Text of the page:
Why aren’t other Alberta political leaders going after the #Fildepocket scandal?

Derek Fildebrandt has arguably been the most newsworthy Albertan of the past 24 hours. The revelation that he has been subletting his luxury, taxpayer-funded, downtown Edmonton apartment while claiming the maximum allowable (of nearly $2000 a month) has rightfully incensed the general public.

This is the type of stuff that a political opponent, and communications person like me dreams of every day (or fears one of our representatives being on the offending side of).

Needless to say, the Alberta Party has been making hay on this; Party Leader Greg Clark fought at the start of his term as an MLA to have the rules amended so that you didn’t get the maximum by default, potentially a $10,000 tax free bonus for some people. He was successful in achieving a rule change that said you could only claim what your actual expenses were up to the yearly maximum that had been in place prior (approximately $23,000 per year).

What’s extremely curious is that there’s been total silence from the leaders of both the Alberta Liberals and the Alberta NDP.

As one of the NDPs most strident (and while belligerent), effective opposition voices – you would think Premier Rachel Notley and Deputy Premier Sarah Hoffman would be going to town on the first legitimate opportunity to hold their prime agitator to account for something besides being obnoxious.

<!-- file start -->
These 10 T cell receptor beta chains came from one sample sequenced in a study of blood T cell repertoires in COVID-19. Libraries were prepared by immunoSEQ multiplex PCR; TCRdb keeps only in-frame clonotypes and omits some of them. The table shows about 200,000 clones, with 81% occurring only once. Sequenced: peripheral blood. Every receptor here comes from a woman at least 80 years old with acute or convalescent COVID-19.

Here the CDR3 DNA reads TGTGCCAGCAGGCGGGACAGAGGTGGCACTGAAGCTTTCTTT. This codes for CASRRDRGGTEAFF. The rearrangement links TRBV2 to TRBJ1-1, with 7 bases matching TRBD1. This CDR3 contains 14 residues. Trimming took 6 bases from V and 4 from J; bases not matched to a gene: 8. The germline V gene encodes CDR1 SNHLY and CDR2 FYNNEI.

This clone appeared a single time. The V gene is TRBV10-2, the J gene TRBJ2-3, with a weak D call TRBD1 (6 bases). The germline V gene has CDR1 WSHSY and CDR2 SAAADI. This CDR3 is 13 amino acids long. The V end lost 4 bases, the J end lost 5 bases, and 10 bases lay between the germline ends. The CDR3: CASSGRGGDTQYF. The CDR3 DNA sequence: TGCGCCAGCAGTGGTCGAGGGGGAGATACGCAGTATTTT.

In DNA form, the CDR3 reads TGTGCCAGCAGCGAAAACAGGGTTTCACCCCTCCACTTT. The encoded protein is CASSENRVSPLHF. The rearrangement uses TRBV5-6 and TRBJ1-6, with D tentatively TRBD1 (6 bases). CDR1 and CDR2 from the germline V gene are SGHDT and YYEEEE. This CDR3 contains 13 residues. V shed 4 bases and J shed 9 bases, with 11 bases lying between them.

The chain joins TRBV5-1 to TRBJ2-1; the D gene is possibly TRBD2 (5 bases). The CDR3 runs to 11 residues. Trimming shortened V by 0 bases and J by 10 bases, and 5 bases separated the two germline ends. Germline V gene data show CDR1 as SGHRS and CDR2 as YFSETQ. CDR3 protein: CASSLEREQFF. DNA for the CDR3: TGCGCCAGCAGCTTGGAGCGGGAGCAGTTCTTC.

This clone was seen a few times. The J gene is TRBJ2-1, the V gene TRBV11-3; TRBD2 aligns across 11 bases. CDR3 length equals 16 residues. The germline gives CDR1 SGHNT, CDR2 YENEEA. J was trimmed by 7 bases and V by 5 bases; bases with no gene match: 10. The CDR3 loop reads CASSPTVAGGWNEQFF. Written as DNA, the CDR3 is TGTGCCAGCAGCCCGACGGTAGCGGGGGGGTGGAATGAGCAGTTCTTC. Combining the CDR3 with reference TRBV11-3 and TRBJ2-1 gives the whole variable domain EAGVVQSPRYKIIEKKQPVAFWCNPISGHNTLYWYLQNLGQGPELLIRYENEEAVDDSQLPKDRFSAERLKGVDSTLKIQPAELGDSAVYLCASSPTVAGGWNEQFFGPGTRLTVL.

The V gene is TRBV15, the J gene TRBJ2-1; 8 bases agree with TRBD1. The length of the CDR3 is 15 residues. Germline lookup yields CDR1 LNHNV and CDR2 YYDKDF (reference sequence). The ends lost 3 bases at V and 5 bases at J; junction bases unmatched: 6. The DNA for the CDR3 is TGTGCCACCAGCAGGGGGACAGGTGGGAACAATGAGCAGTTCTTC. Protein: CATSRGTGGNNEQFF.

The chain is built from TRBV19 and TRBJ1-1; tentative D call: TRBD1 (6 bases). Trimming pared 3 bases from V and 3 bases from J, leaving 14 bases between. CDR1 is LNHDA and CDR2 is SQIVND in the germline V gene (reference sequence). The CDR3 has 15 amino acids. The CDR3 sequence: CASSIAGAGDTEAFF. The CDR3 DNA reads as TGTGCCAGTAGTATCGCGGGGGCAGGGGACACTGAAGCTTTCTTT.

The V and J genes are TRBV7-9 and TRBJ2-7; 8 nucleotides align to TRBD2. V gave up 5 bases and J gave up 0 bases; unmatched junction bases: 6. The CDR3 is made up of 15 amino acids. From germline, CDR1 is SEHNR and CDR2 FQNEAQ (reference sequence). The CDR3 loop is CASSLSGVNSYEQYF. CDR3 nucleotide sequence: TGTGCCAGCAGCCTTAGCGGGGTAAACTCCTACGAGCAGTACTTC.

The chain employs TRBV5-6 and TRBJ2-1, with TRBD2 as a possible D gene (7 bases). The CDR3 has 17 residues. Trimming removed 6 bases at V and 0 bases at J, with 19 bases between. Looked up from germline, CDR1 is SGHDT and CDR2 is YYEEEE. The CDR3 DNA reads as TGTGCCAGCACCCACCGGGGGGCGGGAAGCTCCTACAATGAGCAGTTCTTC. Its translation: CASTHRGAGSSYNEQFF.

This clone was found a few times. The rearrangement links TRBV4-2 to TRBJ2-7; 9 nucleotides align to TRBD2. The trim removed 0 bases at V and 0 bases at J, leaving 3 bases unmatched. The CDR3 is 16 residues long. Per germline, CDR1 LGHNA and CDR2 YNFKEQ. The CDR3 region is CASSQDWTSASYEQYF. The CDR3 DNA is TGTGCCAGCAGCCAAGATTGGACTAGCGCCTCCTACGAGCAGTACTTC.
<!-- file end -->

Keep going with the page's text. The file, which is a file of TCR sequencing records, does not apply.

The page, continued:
Alberta Premier Rachel Notley with Alberta Liberal Leader David Khan at the Edmonton Ismaeili Muslim Community’s 28th Annual #Canada150 Pancake Breakfast!- credit: twitter.com/dave_khan

My question is why aren’t they?

Alberta Party leader Greg Clark has called for a full audit of MLA expenses.

My guess is that a part of the reason that you’re not seeing as much attention from within the Legislature as you are outside (Nearly two full hours of Ryan Jespersen’s show on 630 CHED was dedicated to the topic) is that there’s more than one party that may be guilty of taking eggs from the golden goose.

One thing is certain, this summer of politics in Alberta has been anything but quiet. It’ll be interesting to see how the next several weeks and months play out. If I was a betting man, I’d say there are so many more layers to this onion.

 

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